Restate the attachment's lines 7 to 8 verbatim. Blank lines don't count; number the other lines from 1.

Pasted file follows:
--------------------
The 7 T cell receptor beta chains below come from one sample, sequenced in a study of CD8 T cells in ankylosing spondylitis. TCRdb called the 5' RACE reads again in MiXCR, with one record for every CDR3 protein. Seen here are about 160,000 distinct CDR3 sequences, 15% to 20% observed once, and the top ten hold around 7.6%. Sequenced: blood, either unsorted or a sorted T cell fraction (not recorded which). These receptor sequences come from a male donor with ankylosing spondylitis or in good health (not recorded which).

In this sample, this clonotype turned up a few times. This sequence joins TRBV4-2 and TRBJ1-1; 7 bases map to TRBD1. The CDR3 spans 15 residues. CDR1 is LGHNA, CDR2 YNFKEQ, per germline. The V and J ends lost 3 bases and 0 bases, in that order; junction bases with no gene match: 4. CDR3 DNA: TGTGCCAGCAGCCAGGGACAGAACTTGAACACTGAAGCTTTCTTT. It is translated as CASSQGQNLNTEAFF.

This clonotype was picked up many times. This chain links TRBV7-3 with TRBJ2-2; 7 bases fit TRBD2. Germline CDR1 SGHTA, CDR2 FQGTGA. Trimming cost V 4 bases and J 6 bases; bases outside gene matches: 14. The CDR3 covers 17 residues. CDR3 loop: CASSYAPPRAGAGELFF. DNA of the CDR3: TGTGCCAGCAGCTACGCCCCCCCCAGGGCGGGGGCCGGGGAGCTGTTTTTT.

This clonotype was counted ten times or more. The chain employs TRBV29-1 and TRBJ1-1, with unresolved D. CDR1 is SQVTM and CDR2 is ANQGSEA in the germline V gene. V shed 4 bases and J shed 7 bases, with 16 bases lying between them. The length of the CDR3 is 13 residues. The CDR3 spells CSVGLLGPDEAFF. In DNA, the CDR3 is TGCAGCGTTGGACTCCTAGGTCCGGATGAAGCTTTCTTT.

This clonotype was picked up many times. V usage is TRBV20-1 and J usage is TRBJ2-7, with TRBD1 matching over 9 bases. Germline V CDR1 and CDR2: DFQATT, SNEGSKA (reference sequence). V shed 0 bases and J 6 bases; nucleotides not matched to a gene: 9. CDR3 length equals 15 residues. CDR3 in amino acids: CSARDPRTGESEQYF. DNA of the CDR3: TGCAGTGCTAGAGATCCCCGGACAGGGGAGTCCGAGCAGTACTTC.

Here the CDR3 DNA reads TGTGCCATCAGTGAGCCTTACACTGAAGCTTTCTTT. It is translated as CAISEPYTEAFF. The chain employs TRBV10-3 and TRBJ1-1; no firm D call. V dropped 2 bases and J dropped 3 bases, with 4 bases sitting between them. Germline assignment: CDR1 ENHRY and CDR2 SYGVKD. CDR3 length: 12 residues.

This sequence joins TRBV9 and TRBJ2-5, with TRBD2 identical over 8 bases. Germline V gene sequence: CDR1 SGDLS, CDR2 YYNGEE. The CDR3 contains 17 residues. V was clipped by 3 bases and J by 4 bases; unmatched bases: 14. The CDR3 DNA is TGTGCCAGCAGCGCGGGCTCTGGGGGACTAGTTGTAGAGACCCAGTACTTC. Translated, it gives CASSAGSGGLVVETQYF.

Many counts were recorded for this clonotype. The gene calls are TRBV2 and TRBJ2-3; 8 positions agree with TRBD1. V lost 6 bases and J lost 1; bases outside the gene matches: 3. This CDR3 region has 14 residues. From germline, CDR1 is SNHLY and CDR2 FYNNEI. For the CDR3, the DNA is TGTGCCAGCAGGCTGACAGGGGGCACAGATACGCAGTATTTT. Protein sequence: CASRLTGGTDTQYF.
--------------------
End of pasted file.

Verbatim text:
This sequence joins TRBV9 and TRBJ2-5, with TRBD2 identical over 8 bases. Germline V gene sequence: CDR1 SGDLS, CDR2 YYNGEE. The CDR3 contains 17 residues. V was clipped by 3 bases and J by 4 bases; unmatched bases: 14. The CDR3 DNA is TGTGCCAGCAGCGCGGGCTCTGGGGGACTAGTTGTAGAGACCCAGTACTTC. Translated, it gives CASSAGSGGLVVETQYF.

Many counts were recorded for this clonotype. The gene calls are TRBV2 and TRBJ2-3; 8 positions agree with TRBD1. V lost 6 bases and J lost 1; bases outside the gene matches: 3. This CDR3 region has 14 residues. From germline, CDR1 is SNHLY and CDR2 FYNNEI. For the CDR3, the DNA is TGTGCCAGCAGGCTGACAGGGGGCACAGATACGCAGTATTTT. Protein sequence: CASRLTGGTDTQYF.